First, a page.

‘Now is the time to take this country from the elders’ — AFRICMIL tasks youths ahead of Independence Day— 2mins read
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AFRICAN Centre for Media and Information Literacy (AFRICMIL) has tasked Nigerian youths across the country to take up the mantle of leadership, and conceptualize ideas for an improved society ahead of the nation’s Independence Day.
The call was made during a press conference on Wednesday in Abuja while flagging off the project tagged: “60 Years, 60 Voices: Essays on Nigeria at Sixty” in partnership with Premium Times Books, YIAGA Africa, Sahara Reporters, TechHer and Oak TV.
The essay would focus on garnering the thoughts and ‘frustrations’ of young Nigerians across the 36 states and the Federal Capital Territory (FCT) into a compendium, which when published, will help foster a united and egalitarian society.
“The youths need to take over this country; you cannot wait for the elders. Now is the time for young people to take active rights in the political process of the country,” AFRICMIL said.
While addressing the press, the Executive Director of AFRICMIL, Chido Onumah said: “The collection of the essay is beyond commemorating Nigeria’s diamond jubilee but a social mobilization tool to address critical issues surrounding the nation’s socio-cultural, political, and economic revolution from independence to the present day”.
“On October 1, 2020, Nigeria will celebrate her 60th year of political independence. Our diamond jubilee is a remarkable milestone worthy of significant documentation even as the country is deeply immersed in the crisis of nationhood,” AFRICMIL said.
According to him, there was a need to document the failures, successes and the way out of the “cul-de-sac Nigeria has found itself”, adding that the essay would generate enough “public conversation to bring about the desired change in the country”.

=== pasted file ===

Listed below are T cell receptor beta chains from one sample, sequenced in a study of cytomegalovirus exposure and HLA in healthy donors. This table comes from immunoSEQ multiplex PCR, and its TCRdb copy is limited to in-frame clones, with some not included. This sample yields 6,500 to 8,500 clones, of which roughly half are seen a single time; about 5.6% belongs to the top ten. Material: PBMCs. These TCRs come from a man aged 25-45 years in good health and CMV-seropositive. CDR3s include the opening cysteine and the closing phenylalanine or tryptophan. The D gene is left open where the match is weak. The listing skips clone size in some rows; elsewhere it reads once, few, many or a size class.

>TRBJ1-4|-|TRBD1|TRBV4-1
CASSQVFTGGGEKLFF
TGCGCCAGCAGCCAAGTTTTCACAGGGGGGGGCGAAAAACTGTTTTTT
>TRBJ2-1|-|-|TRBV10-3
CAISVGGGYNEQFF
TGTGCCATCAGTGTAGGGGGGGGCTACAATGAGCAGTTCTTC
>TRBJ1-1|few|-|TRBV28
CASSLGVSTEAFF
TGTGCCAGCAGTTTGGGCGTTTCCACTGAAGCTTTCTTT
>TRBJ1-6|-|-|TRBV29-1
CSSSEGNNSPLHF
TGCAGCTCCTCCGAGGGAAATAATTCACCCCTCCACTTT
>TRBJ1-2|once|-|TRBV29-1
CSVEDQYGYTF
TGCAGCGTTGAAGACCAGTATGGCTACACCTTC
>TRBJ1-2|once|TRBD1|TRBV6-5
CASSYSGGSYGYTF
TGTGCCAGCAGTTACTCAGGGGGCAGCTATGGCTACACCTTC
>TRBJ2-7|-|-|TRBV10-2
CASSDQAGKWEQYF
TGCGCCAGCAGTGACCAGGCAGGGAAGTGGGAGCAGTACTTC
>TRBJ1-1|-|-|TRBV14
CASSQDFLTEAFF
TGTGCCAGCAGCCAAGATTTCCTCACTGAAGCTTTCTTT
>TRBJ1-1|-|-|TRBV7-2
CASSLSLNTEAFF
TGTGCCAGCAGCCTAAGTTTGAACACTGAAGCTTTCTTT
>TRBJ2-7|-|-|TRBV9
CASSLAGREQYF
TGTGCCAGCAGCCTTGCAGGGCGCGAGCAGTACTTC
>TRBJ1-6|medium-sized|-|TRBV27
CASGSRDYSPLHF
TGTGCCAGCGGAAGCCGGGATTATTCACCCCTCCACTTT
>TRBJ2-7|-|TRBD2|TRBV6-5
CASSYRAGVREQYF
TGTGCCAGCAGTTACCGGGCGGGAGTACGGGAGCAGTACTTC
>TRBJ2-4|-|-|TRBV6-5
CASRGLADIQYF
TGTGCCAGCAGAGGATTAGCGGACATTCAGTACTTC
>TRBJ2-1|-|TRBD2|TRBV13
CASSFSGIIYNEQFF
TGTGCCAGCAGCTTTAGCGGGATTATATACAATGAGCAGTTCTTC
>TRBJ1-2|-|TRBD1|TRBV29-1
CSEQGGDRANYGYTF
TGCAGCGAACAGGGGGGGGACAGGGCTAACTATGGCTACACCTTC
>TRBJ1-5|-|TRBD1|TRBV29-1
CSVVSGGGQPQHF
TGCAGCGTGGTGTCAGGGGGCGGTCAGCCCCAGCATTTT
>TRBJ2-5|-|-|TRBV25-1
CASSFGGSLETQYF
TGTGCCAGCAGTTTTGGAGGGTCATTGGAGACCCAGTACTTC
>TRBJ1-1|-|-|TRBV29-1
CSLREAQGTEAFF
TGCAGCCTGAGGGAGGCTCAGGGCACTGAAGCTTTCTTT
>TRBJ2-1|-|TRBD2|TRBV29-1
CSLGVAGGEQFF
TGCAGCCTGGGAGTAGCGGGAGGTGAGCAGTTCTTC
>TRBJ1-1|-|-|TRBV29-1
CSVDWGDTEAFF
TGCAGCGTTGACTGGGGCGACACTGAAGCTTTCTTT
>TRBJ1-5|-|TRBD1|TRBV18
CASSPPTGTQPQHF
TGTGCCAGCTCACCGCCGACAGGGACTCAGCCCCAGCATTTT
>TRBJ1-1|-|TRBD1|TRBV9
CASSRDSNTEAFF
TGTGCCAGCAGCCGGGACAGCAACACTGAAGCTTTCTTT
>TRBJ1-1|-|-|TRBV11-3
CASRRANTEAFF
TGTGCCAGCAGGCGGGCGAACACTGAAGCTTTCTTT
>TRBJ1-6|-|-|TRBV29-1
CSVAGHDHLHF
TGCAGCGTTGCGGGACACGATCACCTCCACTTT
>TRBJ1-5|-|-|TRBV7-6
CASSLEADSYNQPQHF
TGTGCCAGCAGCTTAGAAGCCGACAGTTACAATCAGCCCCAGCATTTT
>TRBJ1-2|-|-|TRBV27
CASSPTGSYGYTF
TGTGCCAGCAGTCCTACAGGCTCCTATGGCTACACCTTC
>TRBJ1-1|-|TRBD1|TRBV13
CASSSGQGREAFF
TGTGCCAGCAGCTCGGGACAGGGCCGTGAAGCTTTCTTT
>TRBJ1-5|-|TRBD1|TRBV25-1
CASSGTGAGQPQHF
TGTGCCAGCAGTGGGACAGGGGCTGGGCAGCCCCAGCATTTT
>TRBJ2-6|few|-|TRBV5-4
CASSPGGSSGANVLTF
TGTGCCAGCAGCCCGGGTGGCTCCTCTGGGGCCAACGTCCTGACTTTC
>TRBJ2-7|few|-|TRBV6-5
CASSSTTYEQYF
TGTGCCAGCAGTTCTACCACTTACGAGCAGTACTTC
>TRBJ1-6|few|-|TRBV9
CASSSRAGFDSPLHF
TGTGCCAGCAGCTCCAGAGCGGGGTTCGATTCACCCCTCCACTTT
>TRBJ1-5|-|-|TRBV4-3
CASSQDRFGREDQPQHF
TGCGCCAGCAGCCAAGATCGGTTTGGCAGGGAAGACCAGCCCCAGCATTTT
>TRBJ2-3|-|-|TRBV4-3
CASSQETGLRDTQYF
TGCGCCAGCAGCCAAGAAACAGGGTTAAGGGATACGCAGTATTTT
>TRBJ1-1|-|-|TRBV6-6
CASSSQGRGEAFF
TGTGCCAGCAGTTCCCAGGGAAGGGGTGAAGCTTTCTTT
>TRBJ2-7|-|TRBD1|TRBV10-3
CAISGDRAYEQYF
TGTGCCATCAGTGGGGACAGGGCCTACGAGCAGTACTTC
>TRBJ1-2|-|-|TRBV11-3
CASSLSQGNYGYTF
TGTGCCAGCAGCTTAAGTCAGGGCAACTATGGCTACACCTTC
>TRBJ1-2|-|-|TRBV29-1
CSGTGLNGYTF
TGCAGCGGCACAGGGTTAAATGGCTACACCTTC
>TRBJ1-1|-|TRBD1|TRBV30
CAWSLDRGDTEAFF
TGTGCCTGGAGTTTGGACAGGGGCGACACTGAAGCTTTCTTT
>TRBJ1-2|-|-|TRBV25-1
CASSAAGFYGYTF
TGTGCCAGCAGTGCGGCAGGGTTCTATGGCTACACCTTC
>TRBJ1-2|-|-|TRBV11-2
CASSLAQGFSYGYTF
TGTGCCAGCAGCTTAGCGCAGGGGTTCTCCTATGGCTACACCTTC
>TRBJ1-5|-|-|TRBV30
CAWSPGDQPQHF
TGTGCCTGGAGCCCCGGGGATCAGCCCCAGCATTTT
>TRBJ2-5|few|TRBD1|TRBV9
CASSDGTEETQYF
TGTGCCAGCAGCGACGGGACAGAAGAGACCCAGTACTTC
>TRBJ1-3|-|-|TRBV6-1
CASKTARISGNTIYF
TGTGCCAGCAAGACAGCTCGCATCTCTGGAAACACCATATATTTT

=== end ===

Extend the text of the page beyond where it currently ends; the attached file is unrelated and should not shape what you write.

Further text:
He highlighted major challenges ravaging the country to include bad leadership, insecurity, power, poverty and national disunity while stating that the fundamentals of nationhood are flawed and that “Nigeria as presently constituted, is not a workable union and, therefore, cannot deliver national security, peace justice and development.
“Many Nigerians argue that the major problem facing the country is leadership and that if nothing is done to ensure purposeful leadership, the country will disintegrate. Our political leaders have failed to serve as the rallying point for national unity, nation-building and cohesion.
“According to the Nigerian Security Tracker, 25,794 people were killed between 2015 and 2019. More than 100,000 persons have been killed by Boko Haram while 1.9 million people have been displaced since its murderous campaign began in 2009.
“Nigeria’s abysmal failure in security has forced some states and regions to consider self-help, as well as moved the two houses of the National Assembly to pass a resolution calling on President Muhammadu Buhari to sack the security chiefs.
“Other indices of growth and development are also progressively on the decline. The population is growing at 3 per cent while economic growth is just about 2 per cent,” he said.
Chido, however, noted that the future of Nigeria is in the hands of the youth as the “youth are the social forces that would bring changes to the country”, hence the need for the project.
“This project challenges them to chart a roadmap that outlines a future that works for the good of the greatest number of compatriots; on that will put the country on the path of growth and development,” he said.
Speaking on the essence of the project, the Head of Research, YIAGA Africa, Safiya Bichi said the compendium was beyond a book but one that creates awareness among young people and helps for future planning, reference and national change.